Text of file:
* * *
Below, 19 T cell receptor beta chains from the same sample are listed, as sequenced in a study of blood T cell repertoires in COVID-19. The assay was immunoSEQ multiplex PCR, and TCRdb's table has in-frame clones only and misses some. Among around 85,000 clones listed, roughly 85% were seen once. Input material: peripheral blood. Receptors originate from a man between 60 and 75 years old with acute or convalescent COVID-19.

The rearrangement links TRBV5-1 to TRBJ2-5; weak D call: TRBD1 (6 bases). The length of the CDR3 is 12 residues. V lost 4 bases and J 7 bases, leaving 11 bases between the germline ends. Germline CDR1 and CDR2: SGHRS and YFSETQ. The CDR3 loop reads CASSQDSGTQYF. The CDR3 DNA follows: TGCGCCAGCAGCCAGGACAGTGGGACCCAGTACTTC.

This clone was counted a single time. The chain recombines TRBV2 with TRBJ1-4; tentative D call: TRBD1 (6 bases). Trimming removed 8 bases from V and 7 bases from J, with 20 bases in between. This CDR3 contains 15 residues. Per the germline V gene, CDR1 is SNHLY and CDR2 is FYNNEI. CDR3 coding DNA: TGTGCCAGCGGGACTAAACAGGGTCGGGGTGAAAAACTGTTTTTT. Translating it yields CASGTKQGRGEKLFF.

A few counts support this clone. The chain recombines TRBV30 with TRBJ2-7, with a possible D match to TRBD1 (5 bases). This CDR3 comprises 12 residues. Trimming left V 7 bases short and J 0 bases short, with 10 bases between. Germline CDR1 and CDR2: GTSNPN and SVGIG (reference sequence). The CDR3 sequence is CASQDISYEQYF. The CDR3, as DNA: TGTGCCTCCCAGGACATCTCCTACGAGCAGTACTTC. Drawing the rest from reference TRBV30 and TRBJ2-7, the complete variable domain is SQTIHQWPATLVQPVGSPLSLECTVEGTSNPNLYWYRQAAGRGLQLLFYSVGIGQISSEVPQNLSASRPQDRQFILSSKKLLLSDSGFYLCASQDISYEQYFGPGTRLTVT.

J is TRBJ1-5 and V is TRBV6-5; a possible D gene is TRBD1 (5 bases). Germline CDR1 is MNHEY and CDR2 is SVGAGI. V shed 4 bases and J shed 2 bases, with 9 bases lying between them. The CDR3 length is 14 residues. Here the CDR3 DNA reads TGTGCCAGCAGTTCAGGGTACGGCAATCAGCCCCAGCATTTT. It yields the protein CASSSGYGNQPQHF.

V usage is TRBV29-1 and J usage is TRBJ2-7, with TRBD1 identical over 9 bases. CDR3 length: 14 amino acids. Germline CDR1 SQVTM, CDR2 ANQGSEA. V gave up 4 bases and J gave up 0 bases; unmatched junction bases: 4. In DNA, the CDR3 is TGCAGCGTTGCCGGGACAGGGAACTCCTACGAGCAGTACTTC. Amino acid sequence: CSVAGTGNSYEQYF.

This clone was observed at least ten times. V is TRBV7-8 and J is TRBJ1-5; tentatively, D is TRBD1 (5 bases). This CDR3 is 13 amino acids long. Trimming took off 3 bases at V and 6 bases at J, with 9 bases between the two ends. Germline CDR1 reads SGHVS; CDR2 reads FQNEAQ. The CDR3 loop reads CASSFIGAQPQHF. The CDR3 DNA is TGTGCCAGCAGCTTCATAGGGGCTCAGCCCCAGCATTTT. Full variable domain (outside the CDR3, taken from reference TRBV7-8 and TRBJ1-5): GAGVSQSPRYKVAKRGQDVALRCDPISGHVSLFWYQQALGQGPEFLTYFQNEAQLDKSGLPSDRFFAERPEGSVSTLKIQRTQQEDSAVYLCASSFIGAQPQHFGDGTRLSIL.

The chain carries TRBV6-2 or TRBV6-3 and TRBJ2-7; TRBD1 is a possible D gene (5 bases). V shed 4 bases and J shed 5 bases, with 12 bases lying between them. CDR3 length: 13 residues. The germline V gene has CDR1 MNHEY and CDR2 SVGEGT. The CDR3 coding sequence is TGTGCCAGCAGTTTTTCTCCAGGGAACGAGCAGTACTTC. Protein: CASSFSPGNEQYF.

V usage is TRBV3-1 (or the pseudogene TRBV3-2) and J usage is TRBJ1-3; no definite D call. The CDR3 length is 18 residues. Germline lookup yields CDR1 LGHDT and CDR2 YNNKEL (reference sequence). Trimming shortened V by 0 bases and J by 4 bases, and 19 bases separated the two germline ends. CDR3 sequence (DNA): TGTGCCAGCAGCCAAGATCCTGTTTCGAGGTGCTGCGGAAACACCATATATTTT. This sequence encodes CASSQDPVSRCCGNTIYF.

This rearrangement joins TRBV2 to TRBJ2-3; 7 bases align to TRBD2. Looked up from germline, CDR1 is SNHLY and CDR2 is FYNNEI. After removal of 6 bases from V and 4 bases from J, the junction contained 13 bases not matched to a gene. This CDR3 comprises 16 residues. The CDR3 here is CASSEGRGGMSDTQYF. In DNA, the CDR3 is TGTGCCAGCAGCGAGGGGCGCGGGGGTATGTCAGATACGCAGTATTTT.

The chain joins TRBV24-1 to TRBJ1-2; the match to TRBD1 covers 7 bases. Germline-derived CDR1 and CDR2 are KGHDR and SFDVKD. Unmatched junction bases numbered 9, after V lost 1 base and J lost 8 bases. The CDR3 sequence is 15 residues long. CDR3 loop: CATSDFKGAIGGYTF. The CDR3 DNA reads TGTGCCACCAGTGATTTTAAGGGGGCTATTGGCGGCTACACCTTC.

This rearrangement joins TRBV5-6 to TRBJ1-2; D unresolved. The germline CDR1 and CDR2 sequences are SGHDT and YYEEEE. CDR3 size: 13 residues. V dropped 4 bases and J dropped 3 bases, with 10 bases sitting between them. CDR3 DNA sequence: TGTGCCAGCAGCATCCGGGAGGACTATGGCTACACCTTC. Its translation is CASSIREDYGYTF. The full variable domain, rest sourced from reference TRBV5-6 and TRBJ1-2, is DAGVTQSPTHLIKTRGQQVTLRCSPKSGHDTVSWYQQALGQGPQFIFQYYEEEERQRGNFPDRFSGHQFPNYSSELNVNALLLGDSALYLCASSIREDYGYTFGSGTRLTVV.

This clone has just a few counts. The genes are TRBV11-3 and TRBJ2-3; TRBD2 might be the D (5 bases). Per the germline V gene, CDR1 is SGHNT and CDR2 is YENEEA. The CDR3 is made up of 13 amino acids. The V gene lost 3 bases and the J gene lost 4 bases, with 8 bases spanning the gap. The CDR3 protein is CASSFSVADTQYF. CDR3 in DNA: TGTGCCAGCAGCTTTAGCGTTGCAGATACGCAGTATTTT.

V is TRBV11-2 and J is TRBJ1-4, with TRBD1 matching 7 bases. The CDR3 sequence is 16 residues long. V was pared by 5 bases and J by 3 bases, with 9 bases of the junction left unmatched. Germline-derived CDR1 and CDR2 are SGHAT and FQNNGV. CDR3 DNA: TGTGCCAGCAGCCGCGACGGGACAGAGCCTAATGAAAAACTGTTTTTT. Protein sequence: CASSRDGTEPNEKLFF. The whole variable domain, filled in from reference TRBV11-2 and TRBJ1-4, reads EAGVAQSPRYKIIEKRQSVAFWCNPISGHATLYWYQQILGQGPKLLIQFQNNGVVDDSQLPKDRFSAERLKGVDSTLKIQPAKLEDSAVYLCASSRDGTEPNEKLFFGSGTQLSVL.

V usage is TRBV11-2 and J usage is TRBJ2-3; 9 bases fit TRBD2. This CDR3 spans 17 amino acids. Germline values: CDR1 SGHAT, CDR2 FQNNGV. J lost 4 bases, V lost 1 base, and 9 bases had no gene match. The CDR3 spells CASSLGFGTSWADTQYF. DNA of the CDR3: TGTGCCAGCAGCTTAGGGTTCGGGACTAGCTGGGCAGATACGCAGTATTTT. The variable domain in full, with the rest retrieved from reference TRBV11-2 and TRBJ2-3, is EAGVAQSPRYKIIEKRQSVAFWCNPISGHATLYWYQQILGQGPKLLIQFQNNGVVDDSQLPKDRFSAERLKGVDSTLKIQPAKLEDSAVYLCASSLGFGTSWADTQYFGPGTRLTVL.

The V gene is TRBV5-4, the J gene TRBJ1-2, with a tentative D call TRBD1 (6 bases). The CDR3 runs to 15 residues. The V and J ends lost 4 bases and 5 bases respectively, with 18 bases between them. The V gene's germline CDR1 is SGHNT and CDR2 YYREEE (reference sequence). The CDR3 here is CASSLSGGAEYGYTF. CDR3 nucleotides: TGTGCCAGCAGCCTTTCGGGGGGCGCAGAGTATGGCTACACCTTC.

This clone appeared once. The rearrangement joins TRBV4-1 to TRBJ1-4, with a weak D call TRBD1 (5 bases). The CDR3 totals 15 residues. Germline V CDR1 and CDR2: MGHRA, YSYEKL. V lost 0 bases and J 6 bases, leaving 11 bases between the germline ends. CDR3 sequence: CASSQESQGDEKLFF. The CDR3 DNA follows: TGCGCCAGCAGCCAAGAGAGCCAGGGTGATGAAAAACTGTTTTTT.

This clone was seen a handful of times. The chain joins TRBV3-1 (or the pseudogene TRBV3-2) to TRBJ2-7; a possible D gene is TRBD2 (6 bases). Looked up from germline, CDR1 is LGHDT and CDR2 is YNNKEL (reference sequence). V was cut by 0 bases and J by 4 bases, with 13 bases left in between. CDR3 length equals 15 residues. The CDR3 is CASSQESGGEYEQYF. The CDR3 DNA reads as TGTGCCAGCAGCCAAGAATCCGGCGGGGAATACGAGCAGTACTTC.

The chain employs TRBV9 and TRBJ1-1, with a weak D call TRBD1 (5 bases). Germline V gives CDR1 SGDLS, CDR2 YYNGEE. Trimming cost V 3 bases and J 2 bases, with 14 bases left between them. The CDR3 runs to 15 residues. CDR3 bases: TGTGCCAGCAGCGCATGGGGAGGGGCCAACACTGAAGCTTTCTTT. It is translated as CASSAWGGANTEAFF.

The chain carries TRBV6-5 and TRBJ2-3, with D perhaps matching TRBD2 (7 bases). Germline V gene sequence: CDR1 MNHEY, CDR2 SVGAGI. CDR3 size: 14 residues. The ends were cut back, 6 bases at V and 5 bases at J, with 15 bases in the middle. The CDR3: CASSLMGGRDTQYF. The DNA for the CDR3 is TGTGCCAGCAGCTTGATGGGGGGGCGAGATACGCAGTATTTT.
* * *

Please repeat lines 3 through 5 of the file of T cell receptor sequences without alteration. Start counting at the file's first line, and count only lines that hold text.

This clone was counted a single time. The chain recombines TRBV2 with TRBJ1-4; tentative D call: TRBD1 (6 bases). Trimming removed 8 bases from V and 7 bases from J, with 20 bases in between. This CDR3 contains 15 residues. Per the germline V gene, CDR1 is SNHLY and CDR2 is FYNNEI. CDR3 coding DNA: TGTGCCAGCGGGACTAAACAGGGTCGGGGTGAAAAACTGTTTTTT. Translating it yields CASGTKQGRGEKLFF.

A few counts support this clone. The chain recombines TRBV30 with TRBJ2-7, with a possible D match to TRBD1 (5 bases). This CDR3 comprises 12 residues. Trimming left V 7 bases short and J 0 bases short, with 10 bases between. Germline CDR1 and CDR2: GTSNPN and SVGIG (reference sequence). The CDR3 sequence is CASQDISYEQYF. The CDR3, as DNA: TGTGCCTCCCAGGACATCTCCTACGAGCAGTACTTC. Drawing the rest from reference TRBV30 and TRBJ2-7, the complete variable domain is SQTIHQWPATLVQPVGSPLSLECTVEGTSNPNLYWYRQAAGRGLQLLFYSVGIGQISSEVPQNLSASRPQDRQFILSSKKLLLSDSGFYLCASQDISYEQYFGPGTRLTVT.

J is TRBJ1-5 and V is TRBV6-5; a possible D gene is TRBD1 (5 bases). Germline CDR1 is MNHEY and CDR2 is SVGAGI. V shed 4 bases and J shed 2 bases, with 9 bases lying between them. The CDR3 length is 14 residues. Here the CDR3 DNA reads TGTGCCAGCAGTTCAGGGTACGGCAATCAGCCCCAGCATTTT. It yields the protein CASSSGYGNQPQHF.